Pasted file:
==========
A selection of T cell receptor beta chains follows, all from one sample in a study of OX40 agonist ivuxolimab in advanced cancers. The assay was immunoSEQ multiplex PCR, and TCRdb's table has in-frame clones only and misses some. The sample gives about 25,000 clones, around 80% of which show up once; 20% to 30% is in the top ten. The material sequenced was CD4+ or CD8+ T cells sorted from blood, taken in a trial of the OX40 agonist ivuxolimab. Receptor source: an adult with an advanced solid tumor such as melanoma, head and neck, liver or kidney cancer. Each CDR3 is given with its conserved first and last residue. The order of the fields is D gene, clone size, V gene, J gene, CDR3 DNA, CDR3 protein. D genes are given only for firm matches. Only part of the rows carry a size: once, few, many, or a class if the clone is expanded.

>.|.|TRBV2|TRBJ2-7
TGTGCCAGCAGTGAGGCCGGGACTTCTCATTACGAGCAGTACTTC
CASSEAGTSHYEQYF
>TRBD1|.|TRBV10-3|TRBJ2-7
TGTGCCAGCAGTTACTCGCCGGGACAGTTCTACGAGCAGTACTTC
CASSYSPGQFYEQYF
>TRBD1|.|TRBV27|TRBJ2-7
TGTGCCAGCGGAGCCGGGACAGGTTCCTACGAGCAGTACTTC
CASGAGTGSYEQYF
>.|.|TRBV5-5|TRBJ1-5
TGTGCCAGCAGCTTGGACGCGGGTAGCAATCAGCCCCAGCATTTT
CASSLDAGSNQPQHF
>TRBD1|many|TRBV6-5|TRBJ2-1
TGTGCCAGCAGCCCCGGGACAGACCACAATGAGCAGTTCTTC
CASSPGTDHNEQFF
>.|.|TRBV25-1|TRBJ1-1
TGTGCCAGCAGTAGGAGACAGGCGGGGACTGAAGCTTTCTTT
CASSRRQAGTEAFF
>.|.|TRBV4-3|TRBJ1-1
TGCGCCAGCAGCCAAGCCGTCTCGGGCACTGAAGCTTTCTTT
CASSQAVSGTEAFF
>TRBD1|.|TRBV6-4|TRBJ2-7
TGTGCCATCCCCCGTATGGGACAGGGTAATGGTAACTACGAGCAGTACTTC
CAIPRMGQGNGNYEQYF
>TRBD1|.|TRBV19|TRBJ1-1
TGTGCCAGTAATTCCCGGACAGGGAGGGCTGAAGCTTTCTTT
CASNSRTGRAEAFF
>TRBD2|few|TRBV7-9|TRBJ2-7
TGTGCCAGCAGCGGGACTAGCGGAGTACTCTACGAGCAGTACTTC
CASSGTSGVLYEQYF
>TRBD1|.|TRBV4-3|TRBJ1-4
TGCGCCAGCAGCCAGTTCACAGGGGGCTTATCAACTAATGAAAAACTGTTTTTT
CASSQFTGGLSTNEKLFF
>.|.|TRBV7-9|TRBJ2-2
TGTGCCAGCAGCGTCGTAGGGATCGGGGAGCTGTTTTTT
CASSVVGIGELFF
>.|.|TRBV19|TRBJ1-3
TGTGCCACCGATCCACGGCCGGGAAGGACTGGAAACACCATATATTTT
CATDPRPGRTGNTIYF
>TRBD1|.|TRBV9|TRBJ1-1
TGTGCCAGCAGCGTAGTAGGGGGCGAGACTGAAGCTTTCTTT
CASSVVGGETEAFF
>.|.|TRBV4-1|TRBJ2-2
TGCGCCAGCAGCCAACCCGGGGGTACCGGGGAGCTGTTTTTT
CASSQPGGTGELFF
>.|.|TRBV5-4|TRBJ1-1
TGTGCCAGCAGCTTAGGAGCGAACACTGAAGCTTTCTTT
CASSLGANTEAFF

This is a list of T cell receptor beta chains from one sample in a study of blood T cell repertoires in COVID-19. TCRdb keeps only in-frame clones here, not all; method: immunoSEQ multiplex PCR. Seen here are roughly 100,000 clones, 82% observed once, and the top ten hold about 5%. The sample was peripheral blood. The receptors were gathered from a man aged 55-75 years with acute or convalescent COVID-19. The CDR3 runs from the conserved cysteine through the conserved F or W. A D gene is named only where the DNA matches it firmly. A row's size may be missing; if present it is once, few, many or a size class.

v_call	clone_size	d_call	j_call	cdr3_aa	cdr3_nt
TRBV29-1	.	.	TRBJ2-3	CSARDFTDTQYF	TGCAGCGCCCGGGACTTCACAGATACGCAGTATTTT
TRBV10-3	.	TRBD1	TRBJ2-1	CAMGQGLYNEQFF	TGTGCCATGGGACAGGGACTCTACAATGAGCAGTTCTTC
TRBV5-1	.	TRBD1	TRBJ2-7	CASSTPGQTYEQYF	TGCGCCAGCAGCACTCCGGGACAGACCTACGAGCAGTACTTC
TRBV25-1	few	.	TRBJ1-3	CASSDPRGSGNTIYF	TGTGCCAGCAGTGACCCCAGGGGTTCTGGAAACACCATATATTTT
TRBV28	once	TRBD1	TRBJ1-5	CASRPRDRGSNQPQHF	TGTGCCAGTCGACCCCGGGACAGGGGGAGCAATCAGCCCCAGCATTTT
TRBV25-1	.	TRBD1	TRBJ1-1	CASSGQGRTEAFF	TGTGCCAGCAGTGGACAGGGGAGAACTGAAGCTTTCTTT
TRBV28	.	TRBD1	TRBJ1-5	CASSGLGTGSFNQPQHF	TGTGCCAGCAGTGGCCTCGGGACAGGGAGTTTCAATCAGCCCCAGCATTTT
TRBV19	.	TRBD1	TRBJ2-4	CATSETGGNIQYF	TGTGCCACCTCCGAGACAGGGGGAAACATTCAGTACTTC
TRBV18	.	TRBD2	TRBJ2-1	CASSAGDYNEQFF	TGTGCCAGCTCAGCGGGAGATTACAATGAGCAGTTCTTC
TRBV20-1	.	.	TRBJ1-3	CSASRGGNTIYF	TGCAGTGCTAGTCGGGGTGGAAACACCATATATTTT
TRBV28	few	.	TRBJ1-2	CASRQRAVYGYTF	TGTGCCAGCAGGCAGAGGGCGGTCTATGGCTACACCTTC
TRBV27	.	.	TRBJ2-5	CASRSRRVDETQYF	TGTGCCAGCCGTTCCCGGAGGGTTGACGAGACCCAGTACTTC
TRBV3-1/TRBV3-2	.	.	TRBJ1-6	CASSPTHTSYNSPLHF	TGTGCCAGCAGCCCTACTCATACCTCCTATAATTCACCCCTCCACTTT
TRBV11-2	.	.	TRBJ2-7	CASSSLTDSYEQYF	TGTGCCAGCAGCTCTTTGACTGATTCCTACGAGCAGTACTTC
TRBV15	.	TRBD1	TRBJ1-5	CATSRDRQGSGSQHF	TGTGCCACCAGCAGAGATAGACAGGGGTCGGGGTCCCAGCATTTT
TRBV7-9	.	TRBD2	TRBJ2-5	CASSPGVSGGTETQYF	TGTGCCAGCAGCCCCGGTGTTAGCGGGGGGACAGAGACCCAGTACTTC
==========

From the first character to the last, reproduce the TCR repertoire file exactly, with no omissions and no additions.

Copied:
A selection of T cell receptor beta chains follows, all from one sample in a study of OX40 agonist ivuxolimab in advanced cancers. The assay was immunoSEQ multiplex PCR, and TCRdb's table has in-frame clones only and misses some. The sample gives about 25,000 clones, around 80% of which show up once; 20% to 30% is in the top ten. The material sequenced was CD4+ or CD8+ T cells sorted from blood, taken in a trial of the OX40 agonist ivuxolimab. Receptor source: an adult with an advanced solid tumor such as melanoma, head and neck, liver or kidney cancer. Each CDR3 is given with its conserved first and last residue. The order of the fields is D gene, clone size, V gene, J gene, CDR3 DNA, CDR3 protein. D genes are given only for firm matches. Only part of the rows carry a size: once, few, many, or a class if the clone is expanded.

>.|.|TRBV2|TRBJ2-7
TGTGCCAGCAGTGAGGCCGGGACTTCTCATTACGAGCAGTACTTC
CASSEAGTSHYEQYF
>TRBD1|.|TRBV10-3|TRBJ2-7
TGTGCCAGCAGTTACTCGCCGGGACAGTTCTACGAGCAGTACTTC
CASSYSPGQFYEQYF
>TRBD1|.|TRBV27|TRBJ2-7
TGTGCCAGCGGAGCCGGGACAGGTTCCTACGAGCAGTACTTC
CASGAGTGSYEQYF
>.|.|TRBV5-5|TRBJ1-5
TGTGCCAGCAGCTTGGACGCGGGTAGCAATCAGCCCCAGCATTTT
CASSLDAGSNQPQHF
>TRBD1|many|TRBV6-5|TRBJ2-1
TGTGCCAGCAGCCCCGGGACAGACCACAATGAGCAGTTCTTC
CASSPGTDHNEQFF
>.|.|TRBV25-1|TRBJ1-1
TGTGCCAGCAGTAGGAGACAGGCGGGGACTGAAGCTTTCTTT
CASSRRQAGTEAFF
>.|.|TRBV4-3|TRBJ1-1
TGCGCCAGCAGCCAAGCCGTCTCGGGCACTGAAGCTTTCTTT
CASSQAVSGTEAFF
>TRBD1|.|TRBV6-4|TRBJ2-7
TGTGCCATCCCCCGTATGGGACAGGGTAATGGTAACTACGAGCAGTACTTC
CAIPRMGQGNGNYEQYF
>TRBD1|.|TRBV19|TRBJ1-1
TGTGCCAGTAATTCCCGGACAGGGAGGGCTGAAGCTTTCTTT
CASNSRTGRAEAFF
>TRBD2|few|TRBV7-9|TRBJ2-7
TGTGCCAGCAGCGGGACTAGCGGAGTACTCTACGAGCAGTACTTC
CASSGTSGVLYEQYF
>TRBD1|.|TRBV4-3|TRBJ1-4
TGCGCCAGCAGCCAGTTCACAGGGGGCTTATCAACTAATGAAAAACTGTTTTTT
CASSQFTGGLSTNEKLFF
>.|.|TRBV7-9|TRBJ2-2
TGTGCCAGCAGCGTCGTAGGGATCGGGGAGCTGTTTTTT
CASSVVGIGELFF
>.|.|TRBV19|TRBJ1-3
TGTGCCACCGATCCACGGCCGGGAAGGACTGGAAACACCATATATTTT
CATDPRPGRTGNTIYF
>TRBD1|.|TRBV9|TRBJ1-1
TGTGCCAGCAGCGTAGTAGGGGGCGAGACTGAAGCTTTCTTT
CASSVVGGETEAFF
>.|.|TRBV4-1|TRBJ2-2
TGCGCCAGCAGCCAACCCGGGGGTACCGGGGAGCTGTTTTTT
CASSQPGGTGELFF
>.|.|TRBV5-4|TRBJ1-1
TGTGCCAGCAGCTTAGGAGCGAACACTGAAGCTTTCTTT
CASSLGANTEAFF

This is a list of T cell receptor beta chains from one sample in a study of blood T cell repertoires in COVID-19. TCRdb keeps only in-frame clones here, not all; method: immunoSEQ multiplex PCR. Seen here are roughly 100,000 clones, 82% observed once, and the top ten hold about 5%. The sample was peripheral blood. The receptors were gathered from a man aged 55-75 years with acute or convalescent COVID-19. The CDR3 runs from the conserved cysteine through the conserved F or W. A D gene is named only where the DNA matches it firmly. A row's size may be missing; if present it is once, few, many or a size class.

v_call	clone_size	d_call	j_call	cdr3_aa	cdr3_nt
TRBV29-1	.	.	TRBJ2-3	CSARDFTDTQYF	TGCAGCGCCCGGGACTTCACAGATACGCAGTATTTT
TRBV10-3	.	TRBD1	TRBJ2-1	CAMGQGLYNEQFF	TGTGCCATGGGACAGGGACTCTACAATGAGCAGTTCTTC
TRBV5-1	.	TRBD1	TRBJ2-7	CASSTPGQTYEQYF	TGCGCCAGCAGCACTCCGGGACAGACCTACGAGCAGTACTTC
TRBV25-1	few	.	TRBJ1-3	CASSDPRGSGNTIYF	TGTGCCAGCAGTGACCCCAGGGGTTCTGGAAACACCATATATTTT
TRBV28	once	TRBD1	TRBJ1-5	CASRPRDRGSNQPQHF	TGTGCCAGTCGACCCCGGGACAGGGGGAGCAATCAGCCCCAGCATTTT
TRBV25-1	.	TRBD1	TRBJ1-1	CASSGQGRTEAFF	TGTGCCAGCAGTGGACAGGGGAGAACTGAAGCTTTCTTT
TRBV28	.	TRBD1	TRBJ1-5	CASSGLGTGSFNQPQHF	TGTGCCAGCAGTGGCCTCGGGACAGGGAGTTTCAATCAGCCCCAGCATTTT
TRBV19	.	TRBD1	TRBJ2-4	CATSETGGNIQYF	TGTGCCACCTCCGAGACAGGGGGAAACATTCAGTACTTC
TRBV18	.	TRBD2	TRBJ2-1	CASSAGDYNEQFF	TGTGCCAGCTCAGCGGGAGATTACAATGAGCAGTTCTTC
TRBV20-1	.	.	TRBJ1-3	CSASRGGNTIYF	TGCAGTGCTAGTCGGGGTGGAAACACCATATATTTT
TRBV28	few	.	TRBJ1-2	CASRQRAVYGYTF	TGTGCCAGCAGGCAGAGGGCGGTCTATGGCTACACCTTC
TRBV27	.	.	TRBJ2-5	CASRSRRVDETQYF	TGTGCCAGCCGTTCCCGGAGGGTTGACGAGACCCAGTACTTC
TRBV3-1/TRBV3-2	.	.	TRBJ1-6	CASSPTHTSYNSPLHF	TGTGCCAGCAGCCCTACTCATACCTCCTATAATTCACCCCTCCACTTT
TRBV11-2	.	.	TRBJ2-7	CASSSLTDSYEQYF	TGTGCCAGCAGCTCTTTGACTGATTCCTACGAGCAGTACTTC
TRBV15	.	TRBD1	TRBJ1-5	CATSRDRQGSGSQHF	TGTGCCACCAGCAGAGATAGACAGGGGTCGGGGTCCCAGCATTTT
TRBV7-9	.	TRBD2	TRBJ2-5	CASSPGVSGGTETQYF	TGTGCCAGCAGCCCCGGTGTTAGCGGGGGGACAGAGACCCAGTACTTC